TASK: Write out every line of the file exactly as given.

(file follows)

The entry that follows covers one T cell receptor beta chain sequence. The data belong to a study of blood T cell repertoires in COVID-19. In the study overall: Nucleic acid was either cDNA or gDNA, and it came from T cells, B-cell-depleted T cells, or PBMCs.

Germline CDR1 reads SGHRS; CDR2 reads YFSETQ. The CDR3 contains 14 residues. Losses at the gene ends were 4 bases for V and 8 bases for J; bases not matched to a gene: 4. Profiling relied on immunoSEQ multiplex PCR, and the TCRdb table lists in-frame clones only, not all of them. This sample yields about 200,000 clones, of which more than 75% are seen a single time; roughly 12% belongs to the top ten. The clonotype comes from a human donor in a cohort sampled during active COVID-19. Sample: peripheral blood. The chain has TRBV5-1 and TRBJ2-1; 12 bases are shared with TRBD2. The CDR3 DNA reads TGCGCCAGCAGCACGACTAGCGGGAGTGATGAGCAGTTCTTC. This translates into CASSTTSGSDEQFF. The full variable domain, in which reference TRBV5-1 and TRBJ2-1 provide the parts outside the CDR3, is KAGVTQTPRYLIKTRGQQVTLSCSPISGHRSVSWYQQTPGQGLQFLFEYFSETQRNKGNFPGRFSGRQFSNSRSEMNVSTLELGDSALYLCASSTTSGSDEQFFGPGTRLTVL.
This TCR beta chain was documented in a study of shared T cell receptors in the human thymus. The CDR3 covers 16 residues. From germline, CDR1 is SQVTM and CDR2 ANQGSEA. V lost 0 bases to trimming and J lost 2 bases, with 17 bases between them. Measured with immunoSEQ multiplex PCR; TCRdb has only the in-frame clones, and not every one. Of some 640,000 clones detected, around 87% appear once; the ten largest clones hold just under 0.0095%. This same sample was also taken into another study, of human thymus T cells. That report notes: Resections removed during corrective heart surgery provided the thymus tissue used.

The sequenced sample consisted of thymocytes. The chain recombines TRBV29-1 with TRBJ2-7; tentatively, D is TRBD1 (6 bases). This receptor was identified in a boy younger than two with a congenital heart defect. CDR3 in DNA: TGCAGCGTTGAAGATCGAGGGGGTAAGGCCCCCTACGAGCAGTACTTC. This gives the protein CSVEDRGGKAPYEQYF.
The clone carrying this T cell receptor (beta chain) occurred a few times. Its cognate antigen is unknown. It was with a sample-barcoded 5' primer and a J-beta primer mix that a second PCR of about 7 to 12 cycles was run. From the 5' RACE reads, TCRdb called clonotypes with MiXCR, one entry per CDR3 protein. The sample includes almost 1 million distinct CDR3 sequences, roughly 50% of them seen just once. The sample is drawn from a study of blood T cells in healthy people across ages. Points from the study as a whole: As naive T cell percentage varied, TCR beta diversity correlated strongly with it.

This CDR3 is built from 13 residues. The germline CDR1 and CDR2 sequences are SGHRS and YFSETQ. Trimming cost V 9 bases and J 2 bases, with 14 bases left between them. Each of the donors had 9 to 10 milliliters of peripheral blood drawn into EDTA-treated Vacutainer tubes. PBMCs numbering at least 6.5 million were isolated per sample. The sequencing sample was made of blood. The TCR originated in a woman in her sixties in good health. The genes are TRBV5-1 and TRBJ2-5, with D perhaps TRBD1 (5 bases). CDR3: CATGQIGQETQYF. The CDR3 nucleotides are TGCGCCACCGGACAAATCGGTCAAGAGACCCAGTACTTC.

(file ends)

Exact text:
The entry that follows covers one T cell receptor beta chain sequence. The data belong to a study of blood T cell repertoires in COVID-19. In the study overall: Nucleic acid was either cDNA or gDNA, and it came from T cells, B-cell-depleted T cells, or PBMCs.

Germline CDR1 reads SGHRS; CDR2 reads YFSETQ. The CDR3 contains 14 residues. Losses at the gene ends were 4 bases for V and 8 bases for J; bases not matched to a gene: 4. Profiling relied on immunoSEQ multiplex PCR, and the TCRdb table lists in-frame clones only, not all of them. This sample yields about 200,000 clones, of which more than 75% are seen a single time; roughly 12% belongs to the top ten. The clonotype comes from a human donor in a cohort sampled during active COVID-19. Sample: peripheral blood. The chain has TRBV5-1 and TRBJ2-1; 12 bases are shared with TRBD2. The CDR3 DNA reads TGCGCCAGCAGCACGACTAGCGGGAGTGATGAGCAGTTCTTC. This translates into CASSTTSGSDEQFF. The full variable domain, in which reference TRBV5-1 and TRBJ2-1 provide the parts outside the CDR3, is KAGVTQTPRYLIKTRGQQVTLSCSPISGHRSVSWYQQTPGQGLQFLFEYFSETQRNKGNFPGRFSGRQFSNSRSEMNVSTLELGDSALYLCASSTTSGSDEQFFGPGTRLTVL.
This TCR beta chain was documented in a study of shared T cell receptors in the human thymus. The CDR3 covers 16 residues. From germline, CDR1 is SQVTM and CDR2 ANQGSEA. V lost 0 bases to trimming and J lost 2 bases, with 17 bases between them. Measured with immunoSEQ multiplex PCR; TCRdb has only the in-frame clones, and not every one. Of some 640,000 clones detected, around 87% appear once; the ten largest clones hold just under 0.0095%. This same sample was also taken into another study, of human thymus T cells. That report notes: Resections removed during corrective heart surgery provided the thymus tissue used.

The sequenced sample consisted of thymocytes. The chain recombines TRBV29-1 with TRBJ2-7; tentatively, D is TRBD1 (6 bases). This receptor was identified in a boy younger than two with a congenital heart defect. CDR3 in DNA: TGCAGCGTTGAAGATCGAGGGGGTAAGGCCCCCTACGAGCAGTACTTC. This gives the protein CSVEDRGGKAPYEQYF.
The clone carrying this T cell receptor (beta chain) occurred a few times. Its cognate antigen is unknown. It was with a sample-barcoded 5' primer and a J-beta primer mix that a second PCR of about 7 to 12 cycles was run. From the 5' RACE reads, TCRdb called clonotypes with MiXCR, one entry per CDR3 protein. The sample includes almost 1 million distinct CDR3 sequences, roughly 50% of them seen just once. The sample is drawn from a study of blood T cells in healthy people across ages. Points from the study as a whole: As naive T cell percentage varied, TCR beta diversity correlated strongly with it.

This CDR3 is built from 13 residues. The germline CDR1 and CDR2 sequences are SGHRS and YFSETQ. Trimming cost V 9 bases and J 2 bases, with 14 bases left between them. Each of the donors had 9 to 10 milliliters of peripheral blood drawn into EDTA-treated Vacutainer tubes. PBMCs numbering at least 6.5 million were isolated per sample. The sequencing sample was made of blood. The TCR originated in a woman in her sixties in good health. The genes are TRBV5-1 and TRBJ2-5, with D perhaps TRBD1 (5 bases). CDR3: CATGQIGQETQYF. The CDR3 nucleotides are TGCGCCACCGGACAAATCGGTCAAGAGACCCAGTACTTC.